Turns out my tantrum (Deprogramming Chiropractors) has inadvertently hurt some people that I love dearly. Secondly, I may have underestimated the attention these musings and rantings receive. (It’s not exactly peer reviewed, if you know what I mean.) And worse, caused enough doubt that it might have prompted a coachable chiropractor not to get some needed help. Allow me to clear up some misunderstandings.
While it was convenient for me to paint all practice management/consultants with a broad brush, the fact is, there are some shining examples of what coaching can and should be. In fact, I’ll name a few of them in a moment. But first allow me to clarify:
• I remain unwavering against manipulation in any form—whether done on an adjusting table, in front of the X-ray view box or by a well-intentioned relative.
• I believe that anyone who wants to get better at just about anything can benefit from a good coach. (I have one.) Yet, if the client thinks success is something you do, rather than something you are, it’s possible to pervert even the best advice.
• A solid, stable practice is the result of referrals and reactivations. Advice, procedures, techniques or patient policies that come from me or anyone else that thwart these important “votes-of-confidence” from patients are counterproductive and ultimately damaging.
Clearly, the chiropractic profession needs committed experts who can help grow and guide chiropractors who want to go from merely good to great. Here’s why:
1. Generally, most students who graduate from chiropractic college lack sufficient business skills to open and run a successful practice. Life University is a stunning example of an institution that has recognized this void and is going to extraordinary lengths to fill it. There may be others, however, this lack of business smarts cripples far too many practitioners.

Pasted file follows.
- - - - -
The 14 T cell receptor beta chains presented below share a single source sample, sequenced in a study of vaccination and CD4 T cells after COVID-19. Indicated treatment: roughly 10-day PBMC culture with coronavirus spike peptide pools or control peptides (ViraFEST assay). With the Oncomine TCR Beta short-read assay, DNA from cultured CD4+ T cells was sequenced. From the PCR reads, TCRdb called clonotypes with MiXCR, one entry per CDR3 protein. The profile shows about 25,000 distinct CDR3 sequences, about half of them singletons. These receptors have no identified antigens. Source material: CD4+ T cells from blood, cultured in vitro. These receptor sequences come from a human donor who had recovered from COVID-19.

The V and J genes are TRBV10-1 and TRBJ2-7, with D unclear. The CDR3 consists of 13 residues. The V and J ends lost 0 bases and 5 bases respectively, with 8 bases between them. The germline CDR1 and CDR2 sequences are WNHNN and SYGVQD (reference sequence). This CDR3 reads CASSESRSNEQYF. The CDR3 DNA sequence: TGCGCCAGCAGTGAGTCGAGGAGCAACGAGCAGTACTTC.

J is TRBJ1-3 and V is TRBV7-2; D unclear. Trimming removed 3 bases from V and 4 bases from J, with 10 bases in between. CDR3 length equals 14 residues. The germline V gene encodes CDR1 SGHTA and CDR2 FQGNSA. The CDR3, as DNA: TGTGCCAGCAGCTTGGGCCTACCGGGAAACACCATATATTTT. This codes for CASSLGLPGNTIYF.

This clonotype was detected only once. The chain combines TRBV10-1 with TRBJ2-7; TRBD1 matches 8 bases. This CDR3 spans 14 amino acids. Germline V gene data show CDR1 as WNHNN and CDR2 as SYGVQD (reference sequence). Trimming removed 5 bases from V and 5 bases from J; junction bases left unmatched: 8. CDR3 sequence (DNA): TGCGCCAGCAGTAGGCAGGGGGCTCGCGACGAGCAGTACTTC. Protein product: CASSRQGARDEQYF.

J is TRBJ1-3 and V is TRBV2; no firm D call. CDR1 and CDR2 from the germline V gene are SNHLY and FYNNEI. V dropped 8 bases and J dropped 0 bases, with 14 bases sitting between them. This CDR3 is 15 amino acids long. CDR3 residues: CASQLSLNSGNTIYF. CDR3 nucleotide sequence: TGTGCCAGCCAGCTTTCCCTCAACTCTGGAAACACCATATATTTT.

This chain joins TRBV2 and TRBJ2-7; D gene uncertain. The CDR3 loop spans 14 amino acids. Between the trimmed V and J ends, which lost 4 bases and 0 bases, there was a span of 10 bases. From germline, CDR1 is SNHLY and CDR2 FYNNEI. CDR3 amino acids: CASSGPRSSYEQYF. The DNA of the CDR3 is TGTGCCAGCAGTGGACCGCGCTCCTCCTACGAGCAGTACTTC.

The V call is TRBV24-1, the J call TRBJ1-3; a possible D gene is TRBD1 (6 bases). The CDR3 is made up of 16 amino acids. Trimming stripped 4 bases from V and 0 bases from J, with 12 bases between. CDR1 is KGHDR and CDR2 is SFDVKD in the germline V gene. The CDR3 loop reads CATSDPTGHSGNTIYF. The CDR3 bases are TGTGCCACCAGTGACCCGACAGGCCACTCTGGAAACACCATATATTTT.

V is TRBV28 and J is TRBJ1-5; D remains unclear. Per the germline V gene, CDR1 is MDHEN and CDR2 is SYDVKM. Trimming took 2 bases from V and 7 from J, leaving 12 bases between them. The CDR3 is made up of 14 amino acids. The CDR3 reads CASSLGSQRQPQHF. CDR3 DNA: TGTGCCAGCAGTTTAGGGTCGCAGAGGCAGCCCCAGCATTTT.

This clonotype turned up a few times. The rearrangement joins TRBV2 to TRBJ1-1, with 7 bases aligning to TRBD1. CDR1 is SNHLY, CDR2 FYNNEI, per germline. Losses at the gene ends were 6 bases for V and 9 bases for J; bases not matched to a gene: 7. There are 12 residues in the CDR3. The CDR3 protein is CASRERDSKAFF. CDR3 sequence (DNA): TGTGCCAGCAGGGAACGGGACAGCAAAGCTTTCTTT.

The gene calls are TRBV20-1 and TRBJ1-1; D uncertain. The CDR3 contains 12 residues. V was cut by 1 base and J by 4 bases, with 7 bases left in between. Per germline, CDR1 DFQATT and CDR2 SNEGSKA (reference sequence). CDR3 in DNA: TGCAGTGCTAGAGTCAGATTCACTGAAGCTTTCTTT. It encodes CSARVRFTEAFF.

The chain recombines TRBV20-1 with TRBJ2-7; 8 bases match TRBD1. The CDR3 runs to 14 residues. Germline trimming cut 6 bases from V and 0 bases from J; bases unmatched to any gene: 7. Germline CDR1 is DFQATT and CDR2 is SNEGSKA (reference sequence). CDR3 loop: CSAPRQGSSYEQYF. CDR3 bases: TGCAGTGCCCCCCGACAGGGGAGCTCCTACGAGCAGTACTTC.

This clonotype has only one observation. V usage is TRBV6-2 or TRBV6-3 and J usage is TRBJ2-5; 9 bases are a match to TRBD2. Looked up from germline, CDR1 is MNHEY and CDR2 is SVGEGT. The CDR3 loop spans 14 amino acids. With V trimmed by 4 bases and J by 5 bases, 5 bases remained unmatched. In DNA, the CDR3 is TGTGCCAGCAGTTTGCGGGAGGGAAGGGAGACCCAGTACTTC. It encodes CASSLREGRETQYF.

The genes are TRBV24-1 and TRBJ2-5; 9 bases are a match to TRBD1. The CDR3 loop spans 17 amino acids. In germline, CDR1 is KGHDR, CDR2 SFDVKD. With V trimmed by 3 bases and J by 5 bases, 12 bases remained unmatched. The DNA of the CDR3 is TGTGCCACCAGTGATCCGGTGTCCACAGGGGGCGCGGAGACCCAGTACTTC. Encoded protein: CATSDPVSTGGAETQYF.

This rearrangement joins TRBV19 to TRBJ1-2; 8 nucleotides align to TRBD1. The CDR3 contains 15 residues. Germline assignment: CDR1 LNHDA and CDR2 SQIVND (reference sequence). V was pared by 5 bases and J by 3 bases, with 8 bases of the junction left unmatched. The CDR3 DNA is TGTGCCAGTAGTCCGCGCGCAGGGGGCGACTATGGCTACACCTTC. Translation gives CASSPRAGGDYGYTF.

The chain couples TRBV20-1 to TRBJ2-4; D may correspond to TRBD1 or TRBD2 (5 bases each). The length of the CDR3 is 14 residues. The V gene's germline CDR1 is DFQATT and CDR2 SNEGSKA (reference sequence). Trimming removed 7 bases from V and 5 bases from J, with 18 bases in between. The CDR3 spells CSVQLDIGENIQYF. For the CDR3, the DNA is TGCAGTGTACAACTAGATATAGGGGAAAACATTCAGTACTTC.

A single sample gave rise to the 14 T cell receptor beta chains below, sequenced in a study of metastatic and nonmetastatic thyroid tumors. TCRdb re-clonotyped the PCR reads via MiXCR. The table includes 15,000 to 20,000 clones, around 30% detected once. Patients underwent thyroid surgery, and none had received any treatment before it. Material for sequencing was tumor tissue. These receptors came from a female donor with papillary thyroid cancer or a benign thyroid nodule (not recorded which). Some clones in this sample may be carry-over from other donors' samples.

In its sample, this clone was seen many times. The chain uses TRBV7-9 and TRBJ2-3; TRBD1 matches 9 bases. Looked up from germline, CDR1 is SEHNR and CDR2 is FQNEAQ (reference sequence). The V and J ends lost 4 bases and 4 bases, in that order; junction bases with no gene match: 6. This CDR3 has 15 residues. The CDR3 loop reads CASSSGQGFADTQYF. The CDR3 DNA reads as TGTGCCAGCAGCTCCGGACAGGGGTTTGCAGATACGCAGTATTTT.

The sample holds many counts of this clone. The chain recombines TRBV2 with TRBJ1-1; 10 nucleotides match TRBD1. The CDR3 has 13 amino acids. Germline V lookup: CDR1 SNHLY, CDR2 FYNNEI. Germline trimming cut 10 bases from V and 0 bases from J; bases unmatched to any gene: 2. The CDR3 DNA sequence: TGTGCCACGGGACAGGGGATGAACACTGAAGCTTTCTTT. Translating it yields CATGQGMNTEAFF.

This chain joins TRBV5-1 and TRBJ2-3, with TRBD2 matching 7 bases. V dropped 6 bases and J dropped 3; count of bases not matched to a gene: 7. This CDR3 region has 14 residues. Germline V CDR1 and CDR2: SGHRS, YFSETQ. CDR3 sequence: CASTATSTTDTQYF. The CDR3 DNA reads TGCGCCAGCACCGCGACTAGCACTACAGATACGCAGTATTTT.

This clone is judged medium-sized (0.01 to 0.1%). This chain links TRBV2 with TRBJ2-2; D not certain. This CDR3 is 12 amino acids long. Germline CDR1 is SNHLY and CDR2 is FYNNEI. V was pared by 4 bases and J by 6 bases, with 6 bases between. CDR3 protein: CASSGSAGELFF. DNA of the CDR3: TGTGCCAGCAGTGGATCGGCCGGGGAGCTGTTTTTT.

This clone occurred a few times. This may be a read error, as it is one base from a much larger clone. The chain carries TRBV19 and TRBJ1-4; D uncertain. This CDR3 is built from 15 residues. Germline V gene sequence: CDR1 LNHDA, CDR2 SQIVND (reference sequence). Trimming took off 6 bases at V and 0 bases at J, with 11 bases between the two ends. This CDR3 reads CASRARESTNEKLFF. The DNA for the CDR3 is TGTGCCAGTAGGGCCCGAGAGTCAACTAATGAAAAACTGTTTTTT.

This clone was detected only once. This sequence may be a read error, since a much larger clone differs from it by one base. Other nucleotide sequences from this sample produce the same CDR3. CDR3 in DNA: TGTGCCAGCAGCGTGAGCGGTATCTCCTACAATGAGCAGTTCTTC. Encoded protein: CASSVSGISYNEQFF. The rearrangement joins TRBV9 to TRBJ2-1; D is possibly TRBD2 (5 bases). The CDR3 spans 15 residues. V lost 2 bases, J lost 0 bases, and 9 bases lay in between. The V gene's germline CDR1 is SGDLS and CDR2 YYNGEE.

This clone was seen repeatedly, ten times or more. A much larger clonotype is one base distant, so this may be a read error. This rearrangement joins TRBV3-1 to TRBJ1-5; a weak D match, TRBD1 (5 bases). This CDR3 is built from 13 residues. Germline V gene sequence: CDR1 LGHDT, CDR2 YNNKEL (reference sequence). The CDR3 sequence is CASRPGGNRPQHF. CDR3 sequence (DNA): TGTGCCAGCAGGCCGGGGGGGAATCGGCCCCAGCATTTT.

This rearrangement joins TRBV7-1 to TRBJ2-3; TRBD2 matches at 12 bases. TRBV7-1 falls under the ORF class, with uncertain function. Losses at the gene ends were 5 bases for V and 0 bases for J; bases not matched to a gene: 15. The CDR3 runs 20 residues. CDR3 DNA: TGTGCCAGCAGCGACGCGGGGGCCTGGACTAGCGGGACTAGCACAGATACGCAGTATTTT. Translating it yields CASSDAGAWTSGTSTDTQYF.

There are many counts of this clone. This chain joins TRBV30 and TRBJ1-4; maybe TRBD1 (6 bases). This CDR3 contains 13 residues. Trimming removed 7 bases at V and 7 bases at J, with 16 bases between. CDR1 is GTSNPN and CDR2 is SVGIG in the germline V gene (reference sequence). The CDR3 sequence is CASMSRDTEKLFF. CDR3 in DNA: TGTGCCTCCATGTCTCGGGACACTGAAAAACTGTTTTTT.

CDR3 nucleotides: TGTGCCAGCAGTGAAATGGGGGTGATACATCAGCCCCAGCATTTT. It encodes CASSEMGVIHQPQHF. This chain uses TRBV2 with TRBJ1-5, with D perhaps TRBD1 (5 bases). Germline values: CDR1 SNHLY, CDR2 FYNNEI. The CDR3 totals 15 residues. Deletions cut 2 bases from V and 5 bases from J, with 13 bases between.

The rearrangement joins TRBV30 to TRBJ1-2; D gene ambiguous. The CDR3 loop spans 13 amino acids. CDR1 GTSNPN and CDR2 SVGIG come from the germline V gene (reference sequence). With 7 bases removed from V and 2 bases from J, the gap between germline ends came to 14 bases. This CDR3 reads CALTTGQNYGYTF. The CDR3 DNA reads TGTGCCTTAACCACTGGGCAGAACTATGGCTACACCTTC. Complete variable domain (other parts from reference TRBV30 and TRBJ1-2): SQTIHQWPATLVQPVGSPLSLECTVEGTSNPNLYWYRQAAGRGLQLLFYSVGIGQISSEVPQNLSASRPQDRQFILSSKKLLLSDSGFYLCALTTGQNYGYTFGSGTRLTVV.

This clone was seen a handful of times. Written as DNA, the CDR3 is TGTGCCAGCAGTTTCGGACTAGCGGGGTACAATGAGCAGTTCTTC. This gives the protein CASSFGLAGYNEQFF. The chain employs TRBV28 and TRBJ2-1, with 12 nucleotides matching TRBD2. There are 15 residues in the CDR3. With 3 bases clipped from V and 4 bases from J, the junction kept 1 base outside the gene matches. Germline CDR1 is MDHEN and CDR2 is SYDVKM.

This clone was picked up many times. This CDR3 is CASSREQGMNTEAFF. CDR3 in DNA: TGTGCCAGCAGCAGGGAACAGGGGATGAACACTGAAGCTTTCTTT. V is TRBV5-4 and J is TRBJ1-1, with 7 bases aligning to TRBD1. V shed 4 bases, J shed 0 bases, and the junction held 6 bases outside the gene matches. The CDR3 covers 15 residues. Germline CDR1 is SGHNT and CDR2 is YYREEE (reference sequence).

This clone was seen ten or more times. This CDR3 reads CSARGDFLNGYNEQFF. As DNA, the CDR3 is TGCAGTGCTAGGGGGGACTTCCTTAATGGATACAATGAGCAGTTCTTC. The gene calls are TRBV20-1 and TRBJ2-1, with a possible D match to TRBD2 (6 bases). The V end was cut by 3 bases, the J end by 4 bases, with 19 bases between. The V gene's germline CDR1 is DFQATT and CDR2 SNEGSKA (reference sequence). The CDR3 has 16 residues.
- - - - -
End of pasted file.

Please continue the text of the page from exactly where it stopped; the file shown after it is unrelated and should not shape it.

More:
2. The profession is burdened by low self-esteem and a second-class mentality. Successful coaches can uplift members and remind them of their value and importance. Lacking the social and cultural authority afforded medical doctors, a tribe of like-minded chiropractors in a coaching program, monthly philosophy gathering or mastermind group can have tremendous value.
3. If you have doubts about chiropractic, headspace issues, vague boundaries or a lack of clarity or sense of purpose, a coach who understands chiropractic and who has already been-there-done-that-got-the-t-shirt-and-the-DVD can save you some needless fumbling.
I was reminded by several that if it weren’t for the invitations that have been extended to me from various coaching/management programs, I wouldn’t have the platform to share my “patients-point-of-view” here or elsewhere. True.
Who are these individuals and organizations who provide superior service and have a proven track record of producing delighted clients? And who, at least from my vantage point, avoid the “dark side” of consulting? Here are the one’s I’m personally familiar with:
The Cabin Experience by Dr. Larry Markson
The Masters Circle. Dr. Robert Hoffman and Dr. Dennis Perman
Breakthrough Coaching. Dr. Mark Sanna
Ward Success Systems. Dr. Charles Ward
Rosen Coaching. Dr. Russ Rosen
Chiro Advance Services. Heidi Ferrell
KMC University. Kathy Mills Chang
Please, don’t take this short list as a denunciation of those who aren’t named. I’m sure there are others who are excellent examples of a Golden-Rule-style of coaching. It’s just that these are the programs and individuals I know personally and have proof that they delight clients.
So, while it was handy to cast dispersions and write off an entire industry, such broad generalizations are rarely true. That would be like saying ALL chiropractors are _____. Or that ALL medical doctors are _____. Or that ALL politicians are _____. Well, maybe in the case of politicians such generalizations are true.